Robert Lochhead, PhD
Assistant Professor; Secondary Faculty in Medicine (Rheumatology)
- Arthritis, Rheumatoid
- Borrelia burgdorferi
- Disease Models, Animal
- Endothelial Cells
- Gene Expression Regulation
- Host-Pathogen Interactions
- Lyme Disease
MCW Program / Core Facilities
- Center for Infectious Disease Research
Lyme disease, caused by infection with the tick-borne pathogen Borrelia burgdorferi, is the most common vector-borne disease in the U.S., and is reaching epidemic levels in many regions, including the Upper Midwest. Lyme disease is an infection-induced multisystem disorder affecting skin (erythema migrans), heart (carditis), joints (arthritis) or neurologic tissue (neuroborreliosis) (Fig. 1). Although most patients are effectively treated with antibiotics, 10-20% of treated patients develop post-treatment Lyme disease syndromes, potentially resulting in months or years of disability. Identifying immune factors that contribute to variability in disease severity and treatment outcome is critically important for public health in Lyme-endemic communities such as Wisconsin.
Our basic research project focuses on elucidating cellular mechanisms of murine Lyme arthritis and Lyme carditis pathogenesis. Whereas some strains of mice appropriately regulate this inflammatory response to B. burgdorferi and develop mild disease, others fail to appropriately regulate immune responses and develop severe Lyme arthritis or Lyme carditis. We use this animal system as a model of infection-induced immune dysregulation by comparing strains of mice with different disease outcomes to effectively elucidate mechanisms Lyme disease pathogenesis in ways not possible in human patients.
Our translational research project involves working with clinicians to collect and analyze samples from patients with Lyme disease and other related inflammatory diseases here in Wisconsin. Many autoimmune and clinical features of post-infectious Lyme arthritis, the most common post-treatment syndrome, are similar to that seen in rheumatoid arthritis (Fig. 2), an autoimmune joint disease that may be triggered by oral or gut microbial infections. By using Lyme disease as a model of infection-induced autoimmunity, we may gain valuable insight into mechanisms of how infections may contribute to development of other autoimmune joint diseases.
Dr. Robert Lochhead and members of the Lochhead Lab at the Medical College of Wisconsin fully endorse the new guidelines for Prevention, Diagnosis, and Treatment of Lyme disease, proposed by the Infectious Diseases Society of America (IDSA), the American College of Rheumatology (ACR), and the American Academy of Neurology (AAN). The guidelines are well-grounded in decades of basic, translational, and clinical research from various perspectives, with a focus on improving patient health. They also highlight existing challenges in the field of Lyme disease and other tick-borne disease research and clinical care. In particular, we were very pleased by the updated treatment guidelines, discussion of co-infections, inclusion of modified two-tiered antibody test, and addressing controversial issues surrounding Lyme disease in an evidence-based manner. We believe these guidelines will help the biomedical community generate new, clinically relevant research that will fill existing gaps in our understanding of, and treatment of, Lyme disease and other tickborne diseases. We appreciate the work of the authors and strongly encourage all healthcare providers and patient advocacy groups to adhere to and support these guidelines.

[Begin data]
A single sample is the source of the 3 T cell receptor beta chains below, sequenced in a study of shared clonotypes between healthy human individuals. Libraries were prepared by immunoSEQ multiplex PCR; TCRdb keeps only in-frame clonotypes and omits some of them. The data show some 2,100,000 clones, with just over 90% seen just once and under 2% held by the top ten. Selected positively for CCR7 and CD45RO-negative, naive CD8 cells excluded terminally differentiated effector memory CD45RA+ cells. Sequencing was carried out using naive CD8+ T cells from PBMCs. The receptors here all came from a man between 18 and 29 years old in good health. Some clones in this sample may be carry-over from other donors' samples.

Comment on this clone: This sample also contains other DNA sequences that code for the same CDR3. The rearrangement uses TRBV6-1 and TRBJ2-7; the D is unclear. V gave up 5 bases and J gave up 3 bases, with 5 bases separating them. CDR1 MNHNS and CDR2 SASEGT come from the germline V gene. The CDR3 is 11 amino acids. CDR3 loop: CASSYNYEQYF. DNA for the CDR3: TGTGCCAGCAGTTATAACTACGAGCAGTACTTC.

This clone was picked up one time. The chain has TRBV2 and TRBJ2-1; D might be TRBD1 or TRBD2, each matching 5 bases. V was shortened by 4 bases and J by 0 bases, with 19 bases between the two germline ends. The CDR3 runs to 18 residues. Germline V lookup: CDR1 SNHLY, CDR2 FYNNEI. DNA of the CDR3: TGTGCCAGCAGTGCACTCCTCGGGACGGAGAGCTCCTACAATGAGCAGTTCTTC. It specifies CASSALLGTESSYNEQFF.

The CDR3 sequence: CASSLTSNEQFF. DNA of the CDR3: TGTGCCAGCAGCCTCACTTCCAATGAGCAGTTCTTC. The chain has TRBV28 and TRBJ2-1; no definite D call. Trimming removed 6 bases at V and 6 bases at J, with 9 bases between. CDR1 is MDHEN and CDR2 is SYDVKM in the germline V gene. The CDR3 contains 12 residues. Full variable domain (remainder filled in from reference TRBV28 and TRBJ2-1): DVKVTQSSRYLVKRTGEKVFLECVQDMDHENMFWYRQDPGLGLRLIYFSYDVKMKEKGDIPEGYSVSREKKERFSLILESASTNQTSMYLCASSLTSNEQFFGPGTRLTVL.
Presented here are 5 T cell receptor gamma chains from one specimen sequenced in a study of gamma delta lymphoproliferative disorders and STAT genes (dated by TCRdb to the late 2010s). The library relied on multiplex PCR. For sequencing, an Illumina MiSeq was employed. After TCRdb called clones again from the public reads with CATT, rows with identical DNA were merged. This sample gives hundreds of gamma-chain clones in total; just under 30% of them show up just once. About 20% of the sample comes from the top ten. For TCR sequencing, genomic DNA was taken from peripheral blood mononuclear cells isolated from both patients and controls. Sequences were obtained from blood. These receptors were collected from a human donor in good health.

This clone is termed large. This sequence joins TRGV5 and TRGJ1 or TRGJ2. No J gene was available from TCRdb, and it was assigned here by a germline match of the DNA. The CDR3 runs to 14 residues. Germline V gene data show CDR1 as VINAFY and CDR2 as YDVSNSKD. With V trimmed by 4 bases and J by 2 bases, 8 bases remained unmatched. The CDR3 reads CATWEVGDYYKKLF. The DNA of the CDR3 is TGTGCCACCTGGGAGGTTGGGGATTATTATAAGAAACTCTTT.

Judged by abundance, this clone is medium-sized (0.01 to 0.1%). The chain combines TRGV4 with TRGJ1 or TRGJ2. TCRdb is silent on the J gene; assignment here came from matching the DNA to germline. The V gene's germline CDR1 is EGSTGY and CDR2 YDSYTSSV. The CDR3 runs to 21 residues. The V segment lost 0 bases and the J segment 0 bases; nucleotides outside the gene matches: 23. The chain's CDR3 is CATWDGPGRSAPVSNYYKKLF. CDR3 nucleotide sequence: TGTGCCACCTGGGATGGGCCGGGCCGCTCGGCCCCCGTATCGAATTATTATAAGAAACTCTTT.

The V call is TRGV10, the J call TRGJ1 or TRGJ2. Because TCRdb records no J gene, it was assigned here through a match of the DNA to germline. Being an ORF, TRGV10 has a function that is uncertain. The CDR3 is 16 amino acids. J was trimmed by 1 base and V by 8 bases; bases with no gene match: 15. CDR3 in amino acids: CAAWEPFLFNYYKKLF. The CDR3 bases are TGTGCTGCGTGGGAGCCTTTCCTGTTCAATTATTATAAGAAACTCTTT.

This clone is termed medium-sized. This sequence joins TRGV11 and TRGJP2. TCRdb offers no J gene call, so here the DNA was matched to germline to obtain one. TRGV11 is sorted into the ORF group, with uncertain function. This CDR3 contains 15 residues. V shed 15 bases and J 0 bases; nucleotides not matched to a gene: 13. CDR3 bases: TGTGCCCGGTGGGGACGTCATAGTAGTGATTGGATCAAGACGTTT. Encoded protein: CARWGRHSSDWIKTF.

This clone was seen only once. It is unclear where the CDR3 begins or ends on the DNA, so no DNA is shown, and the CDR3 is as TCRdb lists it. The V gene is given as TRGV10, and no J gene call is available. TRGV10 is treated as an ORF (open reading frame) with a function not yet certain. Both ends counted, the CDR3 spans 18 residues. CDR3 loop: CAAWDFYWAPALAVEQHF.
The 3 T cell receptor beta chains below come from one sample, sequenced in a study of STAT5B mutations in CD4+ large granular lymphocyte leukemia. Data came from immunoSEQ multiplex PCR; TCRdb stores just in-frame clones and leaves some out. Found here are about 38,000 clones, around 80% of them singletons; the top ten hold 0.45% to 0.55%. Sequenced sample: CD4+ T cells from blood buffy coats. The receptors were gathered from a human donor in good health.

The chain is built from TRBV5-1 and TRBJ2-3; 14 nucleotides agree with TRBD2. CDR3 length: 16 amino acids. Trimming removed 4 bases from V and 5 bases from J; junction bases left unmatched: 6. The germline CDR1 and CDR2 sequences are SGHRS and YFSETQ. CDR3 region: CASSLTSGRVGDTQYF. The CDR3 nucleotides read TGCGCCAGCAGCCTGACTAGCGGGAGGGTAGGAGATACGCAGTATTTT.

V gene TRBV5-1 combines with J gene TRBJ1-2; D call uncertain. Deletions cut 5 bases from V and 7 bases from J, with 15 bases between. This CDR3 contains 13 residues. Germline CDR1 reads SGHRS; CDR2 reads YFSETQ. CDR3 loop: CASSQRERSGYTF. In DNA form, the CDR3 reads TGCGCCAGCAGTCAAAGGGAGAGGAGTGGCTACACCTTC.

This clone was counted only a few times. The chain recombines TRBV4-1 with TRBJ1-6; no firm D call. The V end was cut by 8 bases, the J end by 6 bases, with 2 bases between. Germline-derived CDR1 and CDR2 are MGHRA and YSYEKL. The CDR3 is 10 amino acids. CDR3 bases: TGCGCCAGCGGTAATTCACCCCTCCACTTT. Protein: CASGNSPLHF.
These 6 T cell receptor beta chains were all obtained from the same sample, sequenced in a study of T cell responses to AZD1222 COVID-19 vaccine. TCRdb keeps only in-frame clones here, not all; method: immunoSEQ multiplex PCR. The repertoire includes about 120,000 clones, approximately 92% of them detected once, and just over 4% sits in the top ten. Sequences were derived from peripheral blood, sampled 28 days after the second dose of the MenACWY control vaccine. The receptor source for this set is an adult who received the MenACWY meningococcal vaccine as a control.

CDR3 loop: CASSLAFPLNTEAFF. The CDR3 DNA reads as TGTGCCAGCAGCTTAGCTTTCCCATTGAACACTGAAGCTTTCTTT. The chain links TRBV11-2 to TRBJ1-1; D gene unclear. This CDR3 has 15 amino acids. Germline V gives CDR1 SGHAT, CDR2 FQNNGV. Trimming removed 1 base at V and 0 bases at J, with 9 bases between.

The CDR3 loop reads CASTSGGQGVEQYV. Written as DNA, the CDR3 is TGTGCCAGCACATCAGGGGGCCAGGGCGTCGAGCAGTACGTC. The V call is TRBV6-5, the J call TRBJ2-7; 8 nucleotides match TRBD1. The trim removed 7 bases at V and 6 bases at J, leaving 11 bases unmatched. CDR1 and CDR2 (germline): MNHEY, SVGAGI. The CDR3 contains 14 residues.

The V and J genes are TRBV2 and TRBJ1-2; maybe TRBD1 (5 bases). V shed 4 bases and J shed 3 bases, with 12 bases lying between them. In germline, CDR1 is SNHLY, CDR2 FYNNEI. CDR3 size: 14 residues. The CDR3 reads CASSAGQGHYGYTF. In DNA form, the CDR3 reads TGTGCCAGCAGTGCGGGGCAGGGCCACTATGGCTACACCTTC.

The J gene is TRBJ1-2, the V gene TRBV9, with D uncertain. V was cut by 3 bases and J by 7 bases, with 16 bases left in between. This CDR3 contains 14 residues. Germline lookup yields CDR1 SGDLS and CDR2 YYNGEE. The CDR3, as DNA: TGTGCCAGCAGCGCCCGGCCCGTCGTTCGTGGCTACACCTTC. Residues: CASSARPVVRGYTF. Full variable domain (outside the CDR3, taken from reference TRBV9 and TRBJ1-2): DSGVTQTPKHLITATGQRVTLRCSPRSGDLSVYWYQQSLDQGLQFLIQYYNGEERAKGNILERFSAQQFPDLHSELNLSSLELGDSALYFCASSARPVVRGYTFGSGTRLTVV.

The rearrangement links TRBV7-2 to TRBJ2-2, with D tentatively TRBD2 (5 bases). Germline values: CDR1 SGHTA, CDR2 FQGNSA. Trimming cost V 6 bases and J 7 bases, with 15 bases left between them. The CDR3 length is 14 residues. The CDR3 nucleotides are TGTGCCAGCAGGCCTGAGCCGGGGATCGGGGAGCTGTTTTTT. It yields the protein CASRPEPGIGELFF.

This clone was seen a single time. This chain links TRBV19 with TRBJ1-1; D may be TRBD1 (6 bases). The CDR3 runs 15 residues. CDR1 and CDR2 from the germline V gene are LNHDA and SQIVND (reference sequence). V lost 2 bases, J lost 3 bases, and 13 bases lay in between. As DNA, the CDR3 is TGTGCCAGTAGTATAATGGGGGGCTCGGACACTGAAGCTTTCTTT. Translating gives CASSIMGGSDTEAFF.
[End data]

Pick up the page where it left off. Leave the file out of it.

(Jutras BL, Lochhead RB, Kloos ZA, Biboy J, Strle K, Booth CJ, Govers SK, Gray J, Schumann P, Vollmer W, Bockenstedt LK, Steere AC, Jacobs-Wagner C.) Proc Natl Acad Sci U S A. 2019 07 02;116(27):13498-13507 PMID: 31209025 PMCID: PMC6613144 SCOPUS ID: 2-s2.0-85068263050 06/19/2019
(Lochhead RB, Ordoñez D, Arvikar SL, Aversa JM, Oh LS, Heyworth B, Sadreyev R, Steere AC, Strle K.) Cell Microbiol. 2019 02;21(2):e12992 PMID: 30550623 PMCID: PMC6336510 SCOPUS ID: 2-s2.0-85059527799 12/15/2018
(Lochhead RB, Arvikar SL, Aversa JM, Sadreyev RI, Strle K, Steere AC.) Cell Microbiol. 2019 02;21(2):e12954 PMID: 30218476 PMCID: PMC6724218 SCOPUS ID: 2-s2.0-85055262062 09/16/2018
(Sulka KB, Strle K, Crowley JT, Lochhead RB, Anthony R, Steere AC.) Arthritis Rheumatol. 2018 11;70(11):1835-1846 PMID: 29790305 PMCID: PMC6203610 SCOPUS ID: 2-s2.0-85053733387 05/24/2018
(Lochhead RB, Strle K, Kim ND, Kohler MJ, Arvikar SL, Aversa JM, Steere AC.) Arthritis Rheumatol. 2017 05;69(5):1100-1110 PMID: 28076897 PMCID: PMC5406251 SCOPUS ID: 2-s2.0-85018719753 01/12/2017
(Lochhead RB, Zachary JF, Dalla Rosa L, Ma Y, Weis JH, O'Connell RM, Weis JJ.) PLoS One. 2015;10(8):e0135142 PMID: 26252010 PMCID: PMC4529177 SCOPUS ID: 2-s2.0-84941978921 08/08/2015
(Ma Y, Bramwell KK, Lochhead RB, Paquette JK, Zachary JF, Weis JH, Teuscher C, Weis JJ.) J Immunol. 2014 Dec 15;193(12):6050-60 PMID: 25378596 PMCID: PMC4258437 SCOPUS ID: 2-s2.0-84916898548 11/08/2014
(Lochhead RB, Ma Y, Zachary JF, Baltimore D, Zhao JL, Weis JH, O'Connell RM, Weis JJ.) PLoS Pathog. 2014 Jun;10(6):e1004212 PMID: 24967703 PMCID: PMC4072785 SCOPUS ID: 2-s2.0-84903484100 06/27/2014
(Lochhead RB, Sonderegger FL, Ma Y, Brewster JE, Cornwall D, Maylor-Hagen H, Miller JC, Zachary JF, Weis JH, Weis JJ.) J Immunol. 2012 Sep 01;189(5):2488-501 PMID: 22851707 PMCID: PMC3424307 SCOPUS ID: 2-s2.0-84865441928 08/02/2012
(Pontes MH, Babst M, Lochhead R, Oakeson K, Smith K, Dale C.) PLoS One. 2008;3(10):e3541 PMID: 18958153 PMCID: PMC2568817 SCOPUS ID: 2-s2.0-56149106746 10/30/2008